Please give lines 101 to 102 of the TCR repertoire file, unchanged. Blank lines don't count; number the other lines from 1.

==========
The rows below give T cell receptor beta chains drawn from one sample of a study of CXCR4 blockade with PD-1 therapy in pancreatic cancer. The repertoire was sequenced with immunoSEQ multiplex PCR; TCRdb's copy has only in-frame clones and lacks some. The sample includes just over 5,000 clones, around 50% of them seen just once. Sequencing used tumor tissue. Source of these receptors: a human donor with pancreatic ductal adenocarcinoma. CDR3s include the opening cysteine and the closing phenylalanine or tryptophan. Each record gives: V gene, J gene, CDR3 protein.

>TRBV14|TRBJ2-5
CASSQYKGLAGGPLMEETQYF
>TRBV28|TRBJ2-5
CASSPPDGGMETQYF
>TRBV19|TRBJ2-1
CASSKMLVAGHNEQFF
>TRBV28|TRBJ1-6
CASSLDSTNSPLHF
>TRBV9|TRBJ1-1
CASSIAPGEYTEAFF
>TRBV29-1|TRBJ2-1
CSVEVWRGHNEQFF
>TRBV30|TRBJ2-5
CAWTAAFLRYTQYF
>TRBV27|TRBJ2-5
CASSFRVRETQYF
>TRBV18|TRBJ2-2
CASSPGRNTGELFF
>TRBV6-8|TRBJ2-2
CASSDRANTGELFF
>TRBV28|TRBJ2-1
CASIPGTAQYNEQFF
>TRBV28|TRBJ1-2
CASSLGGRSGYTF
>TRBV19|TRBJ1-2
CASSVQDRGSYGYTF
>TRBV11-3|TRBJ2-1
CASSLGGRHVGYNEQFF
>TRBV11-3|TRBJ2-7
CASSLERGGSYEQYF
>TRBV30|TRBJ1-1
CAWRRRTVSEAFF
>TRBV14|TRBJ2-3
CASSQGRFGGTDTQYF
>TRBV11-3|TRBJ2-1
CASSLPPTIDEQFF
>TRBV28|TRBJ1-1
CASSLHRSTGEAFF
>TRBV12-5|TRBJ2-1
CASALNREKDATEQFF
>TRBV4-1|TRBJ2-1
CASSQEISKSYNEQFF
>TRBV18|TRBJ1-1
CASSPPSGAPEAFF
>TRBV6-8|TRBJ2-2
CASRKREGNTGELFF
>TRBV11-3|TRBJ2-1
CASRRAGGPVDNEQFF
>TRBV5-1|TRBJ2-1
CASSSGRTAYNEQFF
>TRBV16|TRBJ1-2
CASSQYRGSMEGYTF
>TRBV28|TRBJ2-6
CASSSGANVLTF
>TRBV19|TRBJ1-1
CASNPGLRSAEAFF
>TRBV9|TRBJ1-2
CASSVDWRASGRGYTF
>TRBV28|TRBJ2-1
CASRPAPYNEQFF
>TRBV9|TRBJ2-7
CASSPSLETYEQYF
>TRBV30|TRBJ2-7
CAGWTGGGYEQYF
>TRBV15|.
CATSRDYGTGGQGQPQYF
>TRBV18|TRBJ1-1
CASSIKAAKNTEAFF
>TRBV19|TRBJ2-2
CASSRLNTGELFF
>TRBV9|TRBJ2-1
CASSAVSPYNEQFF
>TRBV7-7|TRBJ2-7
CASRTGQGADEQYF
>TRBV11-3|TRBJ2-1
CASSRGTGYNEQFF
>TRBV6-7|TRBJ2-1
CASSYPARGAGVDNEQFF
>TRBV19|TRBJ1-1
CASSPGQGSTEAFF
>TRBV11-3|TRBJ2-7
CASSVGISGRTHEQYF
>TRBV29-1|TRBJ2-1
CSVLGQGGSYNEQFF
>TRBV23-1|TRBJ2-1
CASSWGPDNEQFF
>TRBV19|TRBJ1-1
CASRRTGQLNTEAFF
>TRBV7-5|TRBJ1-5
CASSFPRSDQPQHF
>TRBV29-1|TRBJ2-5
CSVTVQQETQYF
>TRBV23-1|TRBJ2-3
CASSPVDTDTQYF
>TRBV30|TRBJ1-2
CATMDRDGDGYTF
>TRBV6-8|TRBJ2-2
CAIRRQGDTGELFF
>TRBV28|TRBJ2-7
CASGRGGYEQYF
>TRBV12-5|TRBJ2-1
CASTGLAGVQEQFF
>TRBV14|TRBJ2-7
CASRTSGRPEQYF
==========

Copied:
CASGRGGYEQYF
>TRBV12-5|TRBJ2-1